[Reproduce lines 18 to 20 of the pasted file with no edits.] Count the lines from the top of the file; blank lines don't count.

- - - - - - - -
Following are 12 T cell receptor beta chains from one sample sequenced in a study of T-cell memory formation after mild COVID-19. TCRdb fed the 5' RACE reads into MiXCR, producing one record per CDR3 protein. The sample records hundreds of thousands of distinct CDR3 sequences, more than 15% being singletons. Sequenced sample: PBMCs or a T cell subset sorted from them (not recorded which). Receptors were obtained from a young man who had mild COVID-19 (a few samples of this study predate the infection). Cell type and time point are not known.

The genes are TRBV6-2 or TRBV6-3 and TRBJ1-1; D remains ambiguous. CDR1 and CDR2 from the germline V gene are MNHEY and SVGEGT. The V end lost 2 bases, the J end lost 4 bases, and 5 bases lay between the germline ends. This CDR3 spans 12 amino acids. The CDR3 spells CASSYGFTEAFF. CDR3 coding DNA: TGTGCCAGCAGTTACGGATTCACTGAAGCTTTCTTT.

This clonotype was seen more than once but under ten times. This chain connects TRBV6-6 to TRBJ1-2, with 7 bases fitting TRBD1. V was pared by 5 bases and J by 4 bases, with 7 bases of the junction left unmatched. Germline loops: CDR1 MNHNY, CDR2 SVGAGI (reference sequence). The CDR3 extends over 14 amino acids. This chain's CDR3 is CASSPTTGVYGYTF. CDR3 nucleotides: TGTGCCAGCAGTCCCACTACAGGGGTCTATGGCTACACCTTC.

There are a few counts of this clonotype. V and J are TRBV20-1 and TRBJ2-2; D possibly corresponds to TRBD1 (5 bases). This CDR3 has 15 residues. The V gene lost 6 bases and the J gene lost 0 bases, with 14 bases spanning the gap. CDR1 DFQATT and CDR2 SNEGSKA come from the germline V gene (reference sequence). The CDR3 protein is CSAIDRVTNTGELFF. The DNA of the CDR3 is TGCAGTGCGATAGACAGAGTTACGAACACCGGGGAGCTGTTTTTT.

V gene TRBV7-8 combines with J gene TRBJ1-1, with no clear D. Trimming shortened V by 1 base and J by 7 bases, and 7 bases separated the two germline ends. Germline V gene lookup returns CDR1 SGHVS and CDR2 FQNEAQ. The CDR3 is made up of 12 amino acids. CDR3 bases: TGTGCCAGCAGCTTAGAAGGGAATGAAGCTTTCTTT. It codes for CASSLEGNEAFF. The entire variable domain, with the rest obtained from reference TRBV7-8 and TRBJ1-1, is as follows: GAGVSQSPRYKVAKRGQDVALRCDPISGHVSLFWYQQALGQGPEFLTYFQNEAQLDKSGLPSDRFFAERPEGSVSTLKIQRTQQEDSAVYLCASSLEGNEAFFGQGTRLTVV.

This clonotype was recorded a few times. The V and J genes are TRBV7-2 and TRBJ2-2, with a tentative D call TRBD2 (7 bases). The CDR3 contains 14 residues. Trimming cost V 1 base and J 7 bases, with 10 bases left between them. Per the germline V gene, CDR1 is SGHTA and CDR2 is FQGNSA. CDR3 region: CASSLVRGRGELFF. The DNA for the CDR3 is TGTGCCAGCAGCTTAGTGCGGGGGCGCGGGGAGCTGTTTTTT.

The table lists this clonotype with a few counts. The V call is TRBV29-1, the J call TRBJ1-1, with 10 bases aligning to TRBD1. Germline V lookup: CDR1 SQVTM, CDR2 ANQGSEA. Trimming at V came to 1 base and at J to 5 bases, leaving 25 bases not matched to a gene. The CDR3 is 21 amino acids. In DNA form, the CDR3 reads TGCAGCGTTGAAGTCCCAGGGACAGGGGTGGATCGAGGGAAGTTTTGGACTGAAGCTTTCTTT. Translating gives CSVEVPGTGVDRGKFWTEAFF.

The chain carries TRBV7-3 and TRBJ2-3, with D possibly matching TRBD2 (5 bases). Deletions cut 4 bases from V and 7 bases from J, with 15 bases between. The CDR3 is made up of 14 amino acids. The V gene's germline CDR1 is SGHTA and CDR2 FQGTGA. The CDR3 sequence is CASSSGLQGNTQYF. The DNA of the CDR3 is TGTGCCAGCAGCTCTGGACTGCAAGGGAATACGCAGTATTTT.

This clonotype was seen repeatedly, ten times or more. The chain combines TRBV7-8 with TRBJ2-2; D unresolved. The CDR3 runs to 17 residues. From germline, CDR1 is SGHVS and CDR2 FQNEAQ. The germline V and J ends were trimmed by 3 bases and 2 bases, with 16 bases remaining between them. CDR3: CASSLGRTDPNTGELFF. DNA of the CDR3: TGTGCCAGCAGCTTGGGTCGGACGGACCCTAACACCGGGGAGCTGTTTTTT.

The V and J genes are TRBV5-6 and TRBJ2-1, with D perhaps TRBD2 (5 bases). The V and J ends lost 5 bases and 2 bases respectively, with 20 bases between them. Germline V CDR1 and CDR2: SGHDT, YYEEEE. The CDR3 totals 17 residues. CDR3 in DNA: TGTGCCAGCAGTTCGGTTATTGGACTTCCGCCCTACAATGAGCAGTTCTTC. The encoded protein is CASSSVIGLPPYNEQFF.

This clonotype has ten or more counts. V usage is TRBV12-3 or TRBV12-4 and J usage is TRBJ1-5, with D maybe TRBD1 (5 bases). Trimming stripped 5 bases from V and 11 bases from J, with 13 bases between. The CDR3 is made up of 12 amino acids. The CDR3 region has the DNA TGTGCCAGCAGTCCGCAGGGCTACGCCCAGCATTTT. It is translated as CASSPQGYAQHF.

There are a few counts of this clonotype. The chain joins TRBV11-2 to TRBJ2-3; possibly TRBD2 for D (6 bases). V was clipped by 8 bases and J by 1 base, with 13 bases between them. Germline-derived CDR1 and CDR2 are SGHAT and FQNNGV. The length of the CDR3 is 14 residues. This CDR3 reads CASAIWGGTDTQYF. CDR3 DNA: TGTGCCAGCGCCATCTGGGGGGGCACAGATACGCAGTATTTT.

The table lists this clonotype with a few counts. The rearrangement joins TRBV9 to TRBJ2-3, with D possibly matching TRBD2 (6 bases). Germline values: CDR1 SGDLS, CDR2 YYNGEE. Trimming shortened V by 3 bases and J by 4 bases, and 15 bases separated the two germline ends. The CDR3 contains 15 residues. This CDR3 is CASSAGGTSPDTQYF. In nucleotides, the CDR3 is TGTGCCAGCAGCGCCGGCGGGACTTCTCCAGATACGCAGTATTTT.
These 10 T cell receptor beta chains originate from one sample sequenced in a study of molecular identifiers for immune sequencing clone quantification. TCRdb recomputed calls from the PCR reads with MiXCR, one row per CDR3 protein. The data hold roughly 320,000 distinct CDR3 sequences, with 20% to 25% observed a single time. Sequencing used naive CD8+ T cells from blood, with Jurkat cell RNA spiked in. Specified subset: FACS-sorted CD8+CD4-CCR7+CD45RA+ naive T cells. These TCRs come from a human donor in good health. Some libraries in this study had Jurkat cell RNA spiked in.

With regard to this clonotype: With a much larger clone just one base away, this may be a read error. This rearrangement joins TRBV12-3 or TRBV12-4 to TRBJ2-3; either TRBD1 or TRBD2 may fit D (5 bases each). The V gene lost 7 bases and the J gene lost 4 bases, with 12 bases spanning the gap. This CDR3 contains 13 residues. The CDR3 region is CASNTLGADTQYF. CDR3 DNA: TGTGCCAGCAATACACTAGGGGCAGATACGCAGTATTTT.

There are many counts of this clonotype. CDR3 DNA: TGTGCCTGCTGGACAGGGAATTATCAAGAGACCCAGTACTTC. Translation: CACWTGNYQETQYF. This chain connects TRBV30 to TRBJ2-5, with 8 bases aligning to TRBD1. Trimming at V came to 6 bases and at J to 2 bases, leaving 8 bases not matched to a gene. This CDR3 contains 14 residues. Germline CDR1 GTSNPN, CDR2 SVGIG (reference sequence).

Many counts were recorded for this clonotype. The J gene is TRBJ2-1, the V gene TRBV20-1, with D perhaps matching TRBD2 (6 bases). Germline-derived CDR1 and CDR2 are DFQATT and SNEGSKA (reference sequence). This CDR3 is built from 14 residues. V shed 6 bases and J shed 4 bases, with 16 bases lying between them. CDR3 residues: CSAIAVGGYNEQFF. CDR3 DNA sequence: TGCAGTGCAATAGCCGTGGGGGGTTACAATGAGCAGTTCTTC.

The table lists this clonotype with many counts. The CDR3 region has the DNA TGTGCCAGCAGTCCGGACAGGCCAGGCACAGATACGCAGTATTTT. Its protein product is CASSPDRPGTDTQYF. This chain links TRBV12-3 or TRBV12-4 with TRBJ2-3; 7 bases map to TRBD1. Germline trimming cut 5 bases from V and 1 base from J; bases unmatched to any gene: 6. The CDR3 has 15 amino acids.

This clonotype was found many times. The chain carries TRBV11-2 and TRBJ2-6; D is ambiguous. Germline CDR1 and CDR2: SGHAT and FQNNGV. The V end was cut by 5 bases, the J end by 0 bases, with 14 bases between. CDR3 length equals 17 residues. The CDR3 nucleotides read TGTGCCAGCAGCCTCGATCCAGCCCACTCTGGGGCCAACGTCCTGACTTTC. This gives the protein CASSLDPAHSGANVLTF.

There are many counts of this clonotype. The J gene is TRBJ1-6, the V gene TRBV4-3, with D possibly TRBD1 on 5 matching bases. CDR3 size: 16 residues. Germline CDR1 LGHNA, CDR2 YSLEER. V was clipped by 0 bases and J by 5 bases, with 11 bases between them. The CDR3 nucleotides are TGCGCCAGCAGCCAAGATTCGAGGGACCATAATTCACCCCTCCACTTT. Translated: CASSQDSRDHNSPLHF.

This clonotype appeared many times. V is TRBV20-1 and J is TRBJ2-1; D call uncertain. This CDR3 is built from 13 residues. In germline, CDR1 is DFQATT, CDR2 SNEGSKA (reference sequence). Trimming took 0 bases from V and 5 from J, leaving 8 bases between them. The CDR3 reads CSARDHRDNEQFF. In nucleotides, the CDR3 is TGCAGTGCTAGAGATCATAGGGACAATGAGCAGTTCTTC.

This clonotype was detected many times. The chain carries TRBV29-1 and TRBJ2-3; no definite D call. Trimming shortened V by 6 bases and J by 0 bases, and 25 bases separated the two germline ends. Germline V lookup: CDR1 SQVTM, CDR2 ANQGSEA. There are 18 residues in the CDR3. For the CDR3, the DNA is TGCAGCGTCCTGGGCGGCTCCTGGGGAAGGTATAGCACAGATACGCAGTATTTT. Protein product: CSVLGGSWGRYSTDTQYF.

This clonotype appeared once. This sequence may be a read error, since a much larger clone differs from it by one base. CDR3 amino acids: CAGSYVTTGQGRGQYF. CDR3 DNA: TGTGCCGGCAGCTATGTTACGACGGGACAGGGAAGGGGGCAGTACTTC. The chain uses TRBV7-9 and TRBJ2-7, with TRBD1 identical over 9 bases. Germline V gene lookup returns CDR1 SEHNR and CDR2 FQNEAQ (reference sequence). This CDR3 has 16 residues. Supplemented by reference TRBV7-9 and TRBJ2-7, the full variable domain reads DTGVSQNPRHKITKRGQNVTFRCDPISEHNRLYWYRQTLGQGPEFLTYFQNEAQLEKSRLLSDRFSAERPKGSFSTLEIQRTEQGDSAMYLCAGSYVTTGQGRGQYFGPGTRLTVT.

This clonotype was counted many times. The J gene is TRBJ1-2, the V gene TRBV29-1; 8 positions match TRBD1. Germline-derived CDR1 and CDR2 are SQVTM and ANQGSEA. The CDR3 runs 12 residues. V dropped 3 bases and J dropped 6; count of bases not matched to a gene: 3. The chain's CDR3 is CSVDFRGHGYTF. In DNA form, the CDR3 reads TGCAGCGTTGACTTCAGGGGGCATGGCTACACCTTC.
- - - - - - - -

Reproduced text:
The table lists this clonotype with many counts. The CDR3 region has the DNA TGTGCCAGCAGTCCGGACAGGCCAGGCACAGATACGCAGTATTTT. Its protein product is CASSPDRPGTDTQYF. This chain links TRBV12-3 or TRBV12-4 with TRBJ2-3; 7 bases map to TRBD1. Germline trimming cut 5 bases from V and 1 base from J; bases unmatched to any gene: 6. The CDR3 has 15 amino acids.

This clonotype was found many times. The chain carries TRBV11-2 and TRBJ2-6; D is ambiguous. Germline CDR1 and CDR2: SGHAT and FQNNGV. The V end was cut by 5 bases, the J end by 0 bases, with 14 bases between. CDR3 length equals 17 residues. The CDR3 nucleotides read TGTGCCAGCAGCCTCGATCCAGCCCACTCTGGGGCCAACGTCCTGACTTTC. This gives the protein CASSLDPAHSGANVLTF.

There are many counts of this clonotype. The J gene is TRBJ1-6, the V gene TRBV4-3, with D possibly TRBD1 on 5 matching bases. CDR3 size: 16 residues. Germline CDR1 LGHNA, CDR2 YSLEER. V was clipped by 0 bases and J by 5 bases, with 11 bases between them. The CDR3 nucleotides are TGCGCCAGCAGCCAAGATTCGAGGGACCATAATTCACCCCTCCACTTT. Translated: CASSQDSRDHNSPLHF.